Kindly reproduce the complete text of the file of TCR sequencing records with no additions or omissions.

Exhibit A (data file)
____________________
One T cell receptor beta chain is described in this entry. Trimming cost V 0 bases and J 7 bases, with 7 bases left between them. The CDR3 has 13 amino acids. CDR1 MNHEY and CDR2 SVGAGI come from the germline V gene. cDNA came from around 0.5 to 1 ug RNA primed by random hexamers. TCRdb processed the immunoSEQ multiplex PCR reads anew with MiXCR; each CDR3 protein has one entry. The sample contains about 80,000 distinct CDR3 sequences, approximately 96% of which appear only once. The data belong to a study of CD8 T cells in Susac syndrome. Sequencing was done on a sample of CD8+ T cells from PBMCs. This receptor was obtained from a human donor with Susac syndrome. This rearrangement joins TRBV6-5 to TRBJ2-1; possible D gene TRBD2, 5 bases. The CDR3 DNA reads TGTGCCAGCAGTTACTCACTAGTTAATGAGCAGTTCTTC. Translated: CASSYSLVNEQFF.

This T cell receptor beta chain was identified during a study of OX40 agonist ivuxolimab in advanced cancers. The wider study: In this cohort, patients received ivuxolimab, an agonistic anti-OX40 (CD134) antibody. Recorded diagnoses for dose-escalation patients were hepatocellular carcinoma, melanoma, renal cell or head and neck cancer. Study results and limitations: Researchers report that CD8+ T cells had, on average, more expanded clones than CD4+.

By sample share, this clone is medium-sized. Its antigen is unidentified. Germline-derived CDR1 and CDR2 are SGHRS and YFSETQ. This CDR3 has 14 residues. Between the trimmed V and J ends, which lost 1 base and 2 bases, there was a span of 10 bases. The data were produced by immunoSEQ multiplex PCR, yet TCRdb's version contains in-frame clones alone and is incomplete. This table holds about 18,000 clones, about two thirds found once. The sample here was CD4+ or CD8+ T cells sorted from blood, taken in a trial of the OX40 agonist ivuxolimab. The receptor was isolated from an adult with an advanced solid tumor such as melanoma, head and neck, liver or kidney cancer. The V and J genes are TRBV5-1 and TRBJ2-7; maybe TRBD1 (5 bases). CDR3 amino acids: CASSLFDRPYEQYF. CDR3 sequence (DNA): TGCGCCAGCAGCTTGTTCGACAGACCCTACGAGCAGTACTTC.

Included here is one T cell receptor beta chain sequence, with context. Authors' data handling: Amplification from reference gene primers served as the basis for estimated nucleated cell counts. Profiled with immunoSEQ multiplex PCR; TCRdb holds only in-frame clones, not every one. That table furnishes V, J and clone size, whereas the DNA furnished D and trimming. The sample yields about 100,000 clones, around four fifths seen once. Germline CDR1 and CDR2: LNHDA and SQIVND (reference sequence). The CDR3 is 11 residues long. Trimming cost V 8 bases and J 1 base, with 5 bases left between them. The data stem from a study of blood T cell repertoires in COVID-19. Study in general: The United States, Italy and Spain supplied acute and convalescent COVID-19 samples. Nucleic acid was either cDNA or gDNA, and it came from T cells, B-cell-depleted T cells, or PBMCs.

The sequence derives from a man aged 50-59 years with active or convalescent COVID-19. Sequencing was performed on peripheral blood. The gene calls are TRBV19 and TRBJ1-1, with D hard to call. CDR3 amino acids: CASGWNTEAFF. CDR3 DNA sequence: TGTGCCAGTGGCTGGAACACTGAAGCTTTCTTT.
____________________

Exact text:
One T cell receptor beta chain is described in this entry. Trimming cost V 0 bases and J 7 bases, with 7 bases left between them. The CDR3 has 13 amino acids. CDR1 MNHEY and CDR2 SVGAGI come from the germline V gene. cDNA came from around 0.5 to 1 ug RNA primed by random hexamers. TCRdb processed the immunoSEQ multiplex PCR reads anew with MiXCR; each CDR3 protein has one entry. The sample contains about 80,000 distinct CDR3 sequences, approximately 96% of which appear only once. The data belong to a study of CD8 T cells in Susac syndrome. Sequencing was done on a sample of CD8+ T cells from PBMCs. This receptor was obtained from a human donor with Susac syndrome. This rearrangement joins TRBV6-5 to TRBJ2-1; possible D gene TRBD2, 5 bases. The CDR3 DNA reads TGTGCCAGCAGTTACTCACTAGTTAATGAGCAGTTCTTC. Translated: CASSYSLVNEQFF.

This T cell receptor beta chain was identified during a study of OX40 agonist ivuxolimab in advanced cancers. The wider study: In this cohort, patients received ivuxolimab, an agonistic anti-OX40 (CD134) antibody. Recorded diagnoses for dose-escalation patients were hepatocellular carcinoma, melanoma, renal cell or head and neck cancer. Study results and limitations: Researchers report that CD8+ T cells had, on average, more expanded clones than CD4+.

By sample share, this clone is medium-sized. Its antigen is unidentified. Germline-derived CDR1 and CDR2 are SGHRS and YFSETQ. This CDR3 has 14 residues. Between the trimmed V and J ends, which lost 1 base and 2 bases, there was a span of 10 bases. The data were produced by immunoSEQ multiplex PCR, yet TCRdb's version contains in-frame clones alone and is incomplete. This table holds about 18,000 clones, about two thirds found once. The sample here was CD4+ or CD8+ T cells sorted from blood, taken in a trial of the OX40 agonist ivuxolimab. The receptor was isolated from an adult with an advanced solid tumor such as melanoma, head and neck, liver or kidney cancer. The V and J genes are TRBV5-1 and TRBJ2-7; maybe TRBD1 (5 bases). CDR3 amino acids: CASSLFDRPYEQYF. CDR3 sequence (DNA): TGCGCCAGCAGCTTGTTCGACAGACCCTACGAGCAGTACTTC.

Included here is one T cell receptor beta chain sequence, with context. Authors' data handling: Amplification from reference gene primers served as the basis for estimated nucleated cell counts. Profiled with immunoSEQ multiplex PCR; TCRdb holds only in-frame clones, not every one. That table furnishes V, J and clone size, whereas the DNA furnished D and trimming. The sample yields about 100,000 clones, around four fifths seen once. Germline CDR1 and CDR2: LNHDA and SQIVND (reference sequence). The CDR3 is 11 residues long. Trimming cost V 8 bases and J 1 base, with 5 bases left between them. The data stem from a study of blood T cell repertoires in COVID-19. Study in general: The United States, Italy and Spain supplied acute and convalescent COVID-19 samples. Nucleic acid was either cDNA or gDNA, and it came from T cells, B-cell-depleted T cells, or PBMCs.

The sequence derives from a man aged 50-59 years with active or convalescent COVID-19. Sequencing was performed on peripheral blood. The gene calls are TRBV19 and TRBJ1-1, with D hard to call. CDR3 amino acids: CASGWNTEAFF. CDR3 DNA sequence: TGTGCCAGTGGCTGGAACACTGAAGCTTTCTTT.